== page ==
For the first batch, I used your method for softening the butter. I didn’t think it got terribly soft, and maybe that’s how it’s supposed to be when adding the sugar. Not too soft and not too warm. However, the dough stuck very well to the cookie sheet using the cookie press.
    For the other 3 batches, I slightly softened the butter in the microwave. To me, it was the perfect softness and seemed to mix well with the sugar. However, the dough had a really hard time sticking to the pan when coming out of the press.
    Any thoughts on the different butter softening methods and the dough sticking to the pan?
    Thanks –

    1. Hi Julie, you really want butter that is cool to the touch. It sounds like the 1st round of butter was ideal since the cookie dough was sticking to the pan (and not the press). It sounds like the cookie dough after that was simply too soft– and that’s why it was sticking to the cookie press. I hope this helps!

  26. Katherine E Heistand says:

    Hi Sally,
    I just moved into our motor home which has a microwave/convection oven. When making these cookies, should I reduce the temp to 325 and lessen the cooking time by a few minutes?
    Thanks so much,

    1. Stephanie @ Sally's Baking Addiction says:

      Hi Katherine! Yes, the general rule is to lower your oven temperature by 25 degrees F if using convection heat. And the bake time may still be shorter so check your baked goods a few minutes early.

      1. Katie Heistand says:

        Thanks so much for the advice. I love to cook/bake and want to continue even though having only a microwave/convection can be challenging. Smaller batches and finding the right heat is the ticket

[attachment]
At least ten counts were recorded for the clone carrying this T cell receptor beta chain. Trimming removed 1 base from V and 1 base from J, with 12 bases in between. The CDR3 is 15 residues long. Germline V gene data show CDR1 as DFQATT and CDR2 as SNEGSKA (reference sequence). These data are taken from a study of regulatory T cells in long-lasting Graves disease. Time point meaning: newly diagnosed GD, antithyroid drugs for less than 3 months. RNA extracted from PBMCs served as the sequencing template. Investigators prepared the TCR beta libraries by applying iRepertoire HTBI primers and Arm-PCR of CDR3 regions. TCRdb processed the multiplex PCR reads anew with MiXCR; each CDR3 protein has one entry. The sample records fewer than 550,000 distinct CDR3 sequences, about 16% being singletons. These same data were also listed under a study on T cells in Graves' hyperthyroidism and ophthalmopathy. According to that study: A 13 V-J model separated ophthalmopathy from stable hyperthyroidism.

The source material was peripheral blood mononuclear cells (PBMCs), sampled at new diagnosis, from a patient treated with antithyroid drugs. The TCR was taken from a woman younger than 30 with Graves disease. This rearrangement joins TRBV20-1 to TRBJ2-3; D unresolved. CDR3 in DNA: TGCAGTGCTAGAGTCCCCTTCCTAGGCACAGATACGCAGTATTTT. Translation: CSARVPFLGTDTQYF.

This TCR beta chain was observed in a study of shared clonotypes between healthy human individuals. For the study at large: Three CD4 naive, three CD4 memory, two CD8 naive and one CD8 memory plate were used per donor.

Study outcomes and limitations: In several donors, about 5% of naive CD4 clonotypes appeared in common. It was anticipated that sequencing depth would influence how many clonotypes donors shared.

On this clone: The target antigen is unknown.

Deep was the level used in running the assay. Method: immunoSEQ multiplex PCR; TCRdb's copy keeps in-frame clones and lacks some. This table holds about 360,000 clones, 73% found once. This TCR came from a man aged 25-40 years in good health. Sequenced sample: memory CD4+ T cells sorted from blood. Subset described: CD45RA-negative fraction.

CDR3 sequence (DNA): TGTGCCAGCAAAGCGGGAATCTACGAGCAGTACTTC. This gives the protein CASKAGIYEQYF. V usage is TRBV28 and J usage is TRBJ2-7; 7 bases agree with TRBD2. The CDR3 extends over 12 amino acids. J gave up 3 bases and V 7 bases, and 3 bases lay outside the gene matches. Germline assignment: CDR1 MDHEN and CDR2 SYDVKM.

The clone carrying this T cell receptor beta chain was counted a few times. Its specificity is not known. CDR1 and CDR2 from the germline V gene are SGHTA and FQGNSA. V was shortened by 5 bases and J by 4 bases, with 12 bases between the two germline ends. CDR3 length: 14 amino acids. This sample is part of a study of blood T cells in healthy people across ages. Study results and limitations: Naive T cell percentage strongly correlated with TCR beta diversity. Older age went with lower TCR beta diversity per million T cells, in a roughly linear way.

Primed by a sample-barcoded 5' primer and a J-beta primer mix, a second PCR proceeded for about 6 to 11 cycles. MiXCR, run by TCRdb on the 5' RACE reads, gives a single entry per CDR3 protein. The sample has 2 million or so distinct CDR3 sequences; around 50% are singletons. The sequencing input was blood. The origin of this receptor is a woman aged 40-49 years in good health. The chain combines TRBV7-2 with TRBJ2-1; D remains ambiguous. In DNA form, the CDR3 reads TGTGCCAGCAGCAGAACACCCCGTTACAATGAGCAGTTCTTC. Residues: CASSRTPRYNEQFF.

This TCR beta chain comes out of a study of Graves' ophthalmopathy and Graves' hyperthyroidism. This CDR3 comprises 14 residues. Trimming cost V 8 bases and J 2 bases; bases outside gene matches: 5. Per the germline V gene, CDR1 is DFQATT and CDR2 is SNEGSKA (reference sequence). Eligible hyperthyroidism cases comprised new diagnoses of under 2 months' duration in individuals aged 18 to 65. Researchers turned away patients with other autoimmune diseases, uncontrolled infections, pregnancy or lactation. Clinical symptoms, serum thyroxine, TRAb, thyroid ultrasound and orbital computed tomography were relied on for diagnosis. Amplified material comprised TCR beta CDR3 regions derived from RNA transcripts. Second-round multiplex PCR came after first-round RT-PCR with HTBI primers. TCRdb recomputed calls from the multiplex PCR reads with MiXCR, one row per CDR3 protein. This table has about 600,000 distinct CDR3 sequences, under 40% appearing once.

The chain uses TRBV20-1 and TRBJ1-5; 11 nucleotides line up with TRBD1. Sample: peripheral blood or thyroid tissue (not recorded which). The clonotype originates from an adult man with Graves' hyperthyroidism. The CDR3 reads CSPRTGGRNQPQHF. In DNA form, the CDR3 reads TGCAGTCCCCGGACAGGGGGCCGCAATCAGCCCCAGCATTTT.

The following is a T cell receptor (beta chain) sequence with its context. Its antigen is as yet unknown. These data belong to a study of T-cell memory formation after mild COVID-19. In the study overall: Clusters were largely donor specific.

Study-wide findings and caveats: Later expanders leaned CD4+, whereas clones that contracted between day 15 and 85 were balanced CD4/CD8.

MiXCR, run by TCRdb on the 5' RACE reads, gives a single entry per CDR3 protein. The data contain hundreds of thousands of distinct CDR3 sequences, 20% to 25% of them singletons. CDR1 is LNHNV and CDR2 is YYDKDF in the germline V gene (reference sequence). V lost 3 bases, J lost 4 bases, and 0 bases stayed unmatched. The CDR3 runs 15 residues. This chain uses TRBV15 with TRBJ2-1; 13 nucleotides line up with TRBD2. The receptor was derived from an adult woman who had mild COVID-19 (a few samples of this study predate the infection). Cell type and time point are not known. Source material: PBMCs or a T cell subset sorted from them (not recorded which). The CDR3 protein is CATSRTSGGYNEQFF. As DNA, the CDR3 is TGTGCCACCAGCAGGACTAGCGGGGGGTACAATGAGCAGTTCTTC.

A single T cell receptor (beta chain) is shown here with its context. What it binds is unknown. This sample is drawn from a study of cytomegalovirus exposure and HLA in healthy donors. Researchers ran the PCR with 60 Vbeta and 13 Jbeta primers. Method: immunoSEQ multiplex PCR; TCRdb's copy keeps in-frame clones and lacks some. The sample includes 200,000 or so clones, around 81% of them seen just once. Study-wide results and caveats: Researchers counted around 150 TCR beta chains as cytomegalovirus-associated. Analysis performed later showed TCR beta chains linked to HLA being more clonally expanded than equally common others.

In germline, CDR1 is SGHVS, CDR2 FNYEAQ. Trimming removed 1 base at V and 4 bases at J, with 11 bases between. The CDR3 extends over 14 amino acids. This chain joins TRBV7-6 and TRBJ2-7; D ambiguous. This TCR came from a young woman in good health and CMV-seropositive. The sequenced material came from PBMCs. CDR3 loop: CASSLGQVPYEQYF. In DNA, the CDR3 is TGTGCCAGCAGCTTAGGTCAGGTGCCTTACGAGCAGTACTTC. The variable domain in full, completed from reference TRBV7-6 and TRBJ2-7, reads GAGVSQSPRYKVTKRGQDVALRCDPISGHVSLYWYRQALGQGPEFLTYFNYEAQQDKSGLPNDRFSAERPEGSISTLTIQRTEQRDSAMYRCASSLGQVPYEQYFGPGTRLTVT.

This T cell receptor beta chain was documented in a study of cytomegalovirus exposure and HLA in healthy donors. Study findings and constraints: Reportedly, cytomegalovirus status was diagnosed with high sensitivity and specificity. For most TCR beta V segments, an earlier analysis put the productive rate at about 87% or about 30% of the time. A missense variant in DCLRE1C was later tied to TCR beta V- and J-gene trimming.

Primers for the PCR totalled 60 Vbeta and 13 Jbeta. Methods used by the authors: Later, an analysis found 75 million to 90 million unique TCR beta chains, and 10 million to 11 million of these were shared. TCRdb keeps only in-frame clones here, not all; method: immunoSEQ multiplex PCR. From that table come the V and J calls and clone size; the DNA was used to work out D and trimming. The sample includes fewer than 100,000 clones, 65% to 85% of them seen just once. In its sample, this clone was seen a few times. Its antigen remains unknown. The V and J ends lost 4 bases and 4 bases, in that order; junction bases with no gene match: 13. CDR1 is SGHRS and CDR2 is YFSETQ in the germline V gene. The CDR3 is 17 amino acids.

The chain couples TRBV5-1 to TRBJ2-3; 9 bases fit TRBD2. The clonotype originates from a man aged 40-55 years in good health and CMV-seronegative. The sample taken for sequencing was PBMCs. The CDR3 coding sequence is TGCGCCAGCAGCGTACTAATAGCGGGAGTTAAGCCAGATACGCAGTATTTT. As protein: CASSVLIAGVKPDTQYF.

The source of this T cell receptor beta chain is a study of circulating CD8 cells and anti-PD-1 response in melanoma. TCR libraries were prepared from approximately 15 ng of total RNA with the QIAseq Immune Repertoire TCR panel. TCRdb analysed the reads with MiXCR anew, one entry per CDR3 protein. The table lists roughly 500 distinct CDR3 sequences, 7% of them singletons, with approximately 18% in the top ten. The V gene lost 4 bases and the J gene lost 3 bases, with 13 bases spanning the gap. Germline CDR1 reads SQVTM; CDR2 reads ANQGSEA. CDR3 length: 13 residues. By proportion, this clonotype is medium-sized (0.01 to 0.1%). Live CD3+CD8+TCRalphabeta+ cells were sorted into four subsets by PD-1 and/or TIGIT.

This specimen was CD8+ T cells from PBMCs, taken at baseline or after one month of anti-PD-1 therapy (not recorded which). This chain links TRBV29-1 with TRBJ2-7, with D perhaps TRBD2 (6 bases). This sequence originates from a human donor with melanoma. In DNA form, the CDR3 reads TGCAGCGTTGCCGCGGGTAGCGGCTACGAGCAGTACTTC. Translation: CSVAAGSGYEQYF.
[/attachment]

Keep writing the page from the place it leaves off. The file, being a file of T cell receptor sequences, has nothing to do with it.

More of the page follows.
27. Becki Jameson says:

    I leave my ingredients out overnight so I can bake as soon as possible in the morning. However, during winter, the butter never seems to soften, despite being out 8+ hours. I do cover milk in its measuring cup with tightly stretched plastic wrap. I keep the butter wrapped. But, I measure the temp. at 68F for the butter, yet the finger press test shows it’s still unyielding. Is it because of less humidity in winter? Seems perfect at 72F in my proofing box, which has a water tray for humidity.

    1. Less humidity and drier air account for this, yes. Do you recipes turn out appropriately when making them with the 72F butter? You may want to try the 68F butter even if it doesn’t feel and look right with the finger test.

  28. If I use a darker loaf pan [i don’t have a light one] should I lower the temperature by 25 degrees? Will it burn the bottom of my banana bread?

    1. Stephanie @ Sally's Baking Addiction says:

      Hi Anna, If your pan is very dark you can try lowering your oven by 25 degrees F. Just be sure to use a toothpick to check for doneness. A toothpick inserted in the center of the loaf will come out clean when the bread is done.

  29. I usually leave my butter in the cupboard from when I buy it because I like to spontaneously bake very frequently, all my stuff turns out well I think but after reading this I’m questioning my ways. Do you think this is an issue?

    Also thank you so much you’ve turned me into a baker! I love your website and since I found it I’ve been baking all the time, I used to bake sometimes but thought I hated it compared to just cooking, I’m a 19 year old guy and now I picture myself baking frequently for my whole life! I’m in love and you’ve changed my whole opinion of baking and your thorough guidance has allowed me to perfect cookies and experiment with anything under the sun! Keep up the amazing work.

    1. Lexi @ Sally's Baking Addiction says:

      Hi Justin, thanks so much for your thoughtful note! We’re happy to hear you’ve been enjoying all our recipes and baking tips. You can use your best judgement regarding storage of your butter, but we recommend keeping it in the fridge until you’re ready to use, then bringing it to room temperature before baking.

  30. Hi Sally

    I love you recipes and I have tried your Black Forest cake recipe it’s delicious.I also tried the vanilla cake recipe but it was not soft and was Dry.I’m in Uk can you please help me which butter in need to use

    Thank you

    1. Trina @ Sally's Baking Addiction says:

      Hi Fran! Any standard unsalted butter should be perfect for our vanilla cake. Here’s some more tips for preventing a dry or dense cake as well!